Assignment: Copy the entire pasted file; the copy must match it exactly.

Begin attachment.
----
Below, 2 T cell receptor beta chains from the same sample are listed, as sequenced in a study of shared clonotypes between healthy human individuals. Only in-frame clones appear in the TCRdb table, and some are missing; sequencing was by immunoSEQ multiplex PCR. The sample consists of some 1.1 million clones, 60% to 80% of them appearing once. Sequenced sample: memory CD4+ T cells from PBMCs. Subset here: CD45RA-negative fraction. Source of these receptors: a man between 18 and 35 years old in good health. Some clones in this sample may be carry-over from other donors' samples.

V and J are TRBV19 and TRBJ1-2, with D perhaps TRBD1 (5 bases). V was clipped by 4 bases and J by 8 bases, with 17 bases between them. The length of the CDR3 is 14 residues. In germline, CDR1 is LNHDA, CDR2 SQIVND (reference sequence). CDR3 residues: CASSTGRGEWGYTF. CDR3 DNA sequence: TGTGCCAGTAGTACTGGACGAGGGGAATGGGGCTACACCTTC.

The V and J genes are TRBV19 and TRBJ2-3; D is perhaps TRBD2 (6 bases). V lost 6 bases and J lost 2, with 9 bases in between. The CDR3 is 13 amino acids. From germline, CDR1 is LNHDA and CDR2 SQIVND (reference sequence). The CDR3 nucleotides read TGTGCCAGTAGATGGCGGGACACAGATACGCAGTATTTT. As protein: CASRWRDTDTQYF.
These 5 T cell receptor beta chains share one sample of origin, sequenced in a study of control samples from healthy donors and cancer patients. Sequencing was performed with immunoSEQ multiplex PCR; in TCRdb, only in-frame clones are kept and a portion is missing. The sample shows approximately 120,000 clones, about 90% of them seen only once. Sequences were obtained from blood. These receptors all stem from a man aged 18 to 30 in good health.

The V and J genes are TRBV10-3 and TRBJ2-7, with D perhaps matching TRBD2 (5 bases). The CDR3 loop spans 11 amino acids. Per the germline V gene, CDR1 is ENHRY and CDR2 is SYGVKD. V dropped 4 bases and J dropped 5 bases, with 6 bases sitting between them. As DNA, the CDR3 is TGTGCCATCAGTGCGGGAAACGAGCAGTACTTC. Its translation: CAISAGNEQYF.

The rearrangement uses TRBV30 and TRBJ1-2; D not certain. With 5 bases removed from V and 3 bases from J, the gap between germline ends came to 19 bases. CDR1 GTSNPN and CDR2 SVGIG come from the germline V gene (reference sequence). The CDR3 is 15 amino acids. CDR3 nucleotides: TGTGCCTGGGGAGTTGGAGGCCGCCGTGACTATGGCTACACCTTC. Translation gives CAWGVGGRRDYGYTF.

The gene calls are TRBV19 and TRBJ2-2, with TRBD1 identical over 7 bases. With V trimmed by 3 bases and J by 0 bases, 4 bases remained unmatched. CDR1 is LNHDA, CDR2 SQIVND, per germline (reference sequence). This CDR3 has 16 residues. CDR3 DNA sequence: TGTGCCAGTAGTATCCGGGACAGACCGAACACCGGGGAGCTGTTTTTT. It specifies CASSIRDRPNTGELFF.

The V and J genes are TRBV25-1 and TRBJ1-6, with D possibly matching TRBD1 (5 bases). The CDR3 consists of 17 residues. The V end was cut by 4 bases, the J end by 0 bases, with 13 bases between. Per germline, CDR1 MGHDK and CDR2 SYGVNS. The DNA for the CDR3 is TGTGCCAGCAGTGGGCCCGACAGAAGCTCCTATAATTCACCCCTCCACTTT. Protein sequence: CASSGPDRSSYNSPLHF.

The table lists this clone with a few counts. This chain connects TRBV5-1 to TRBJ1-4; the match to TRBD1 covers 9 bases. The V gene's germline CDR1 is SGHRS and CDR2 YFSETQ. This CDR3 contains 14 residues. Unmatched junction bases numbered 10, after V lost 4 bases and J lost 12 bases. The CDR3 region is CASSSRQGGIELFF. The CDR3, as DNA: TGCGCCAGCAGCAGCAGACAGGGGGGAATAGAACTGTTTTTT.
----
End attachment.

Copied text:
Below, 2 T cell receptor beta chains from the same sample are listed, as sequenced in a study of shared clonotypes between healthy human individuals. Only in-frame clones appear in the TCRdb table, and some are missing; sequencing was by immunoSEQ multiplex PCR. The sample consists of some 1.1 million clones, 60% to 80% of them appearing once. Sequenced sample: memory CD4+ T cells from PBMCs. Subset here: CD45RA-negative fraction. Source of these receptors: a man between 18 and 35 years old in good health. Some clones in this sample may be carry-over from other donors' samples.

V and J are TRBV19 and TRBJ1-2, with D perhaps TRBD1 (5 bases). V was clipped by 4 bases and J by 8 bases, with 17 bases between them. The length of the CDR3 is 14 residues. In germline, CDR1 is LNHDA, CDR2 SQIVND (reference sequence). CDR3 residues: CASSTGRGEWGYTF. CDR3 DNA sequence: TGTGCCAGTAGTACTGGACGAGGGGAATGGGGCTACACCTTC.

The V and J genes are TRBV19 and TRBJ2-3; D is perhaps TRBD2 (6 bases). V lost 6 bases and J lost 2, with 9 bases in between. The CDR3 is 13 amino acids. From germline, CDR1 is LNHDA and CDR2 SQIVND (reference sequence). The CDR3 nucleotides read TGTGCCAGTAGATGGCGGGACACAGATACGCAGTATTTT. As protein: CASRWRDTDTQYF.
These 5 T cell receptor beta chains share one sample of origin, sequenced in a study of control samples from healthy donors and cancer patients. Sequencing was performed with immunoSEQ multiplex PCR; in TCRdb, only in-frame clones are kept and a portion is missing. The sample shows approximately 120,000 clones, about 90% of them seen only once. Sequences were obtained from blood. These receptors all stem from a man aged 18 to 30 in good health.

The V and J genes are TRBV10-3 and TRBJ2-7, with D perhaps matching TRBD2 (5 bases). The CDR3 loop spans 11 amino acids. Per the germline V gene, CDR1 is ENHRY and CDR2 is SYGVKD. V dropped 4 bases and J dropped 5 bases, with 6 bases sitting between them. As DNA, the CDR3 is TGTGCCATCAGTGCGGGAAACGAGCAGTACTTC. Its translation: CAISAGNEQYF.

The rearrangement uses TRBV30 and TRBJ1-2; D not certain. With 5 bases removed from V and 3 bases from J, the gap between germline ends came to 19 bases. CDR1 GTSNPN and CDR2 SVGIG come from the germline V gene (reference sequence). The CDR3 is 15 amino acids. CDR3 nucleotides: TGTGCCTGGGGAGTTGGAGGCCGCCGTGACTATGGCTACACCTTC. Translation gives CAWGVGGRRDYGYTF.

The gene calls are TRBV19 and TRBJ2-2, with TRBD1 identical over 7 bases. With V trimmed by 3 bases and J by 0 bases, 4 bases remained unmatched. CDR1 is LNHDA, CDR2 SQIVND, per germline (reference sequence). This CDR3 has 16 residues. CDR3 DNA sequence: TGTGCCAGTAGTATCCGGGACAGACCGAACACCGGGGAGCTGTTTTTT. It specifies CASSIRDRPNTGELFF.

The V and J genes are TRBV25-1 and TRBJ1-6, with D possibly matching TRBD1 (5 bases). The CDR3 consists of 17 residues. The V end was cut by 4 bases, the J end by 0 bases, with 13 bases between. Per germline, CDR1 MGHDK and CDR2 SYGVNS. The DNA for the CDR3 is TGTGCCAGCAGTGGGCCCGACAGAAGCTCCTATAATTCACCCCTCCACTTT. Protein sequence: CASSGPDRSSYNSPLHF.

The table lists this clone with a few counts. This chain connects TRBV5-1 to TRBJ1-4; the match to TRBD1 covers 9 bases. The V gene's germline CDR1 is SGHRS and CDR2 YFSETQ. This CDR3 contains 14 residues. Unmatched junction bases numbered 10, after V lost 4 bases and J lost 12 bases. The CDR3 region is CASSSRQGGIELFF. The CDR3, as DNA: TGCGCCAGCAGCAGCAGACAGGGGGGAATAGAACTGTTTTTT.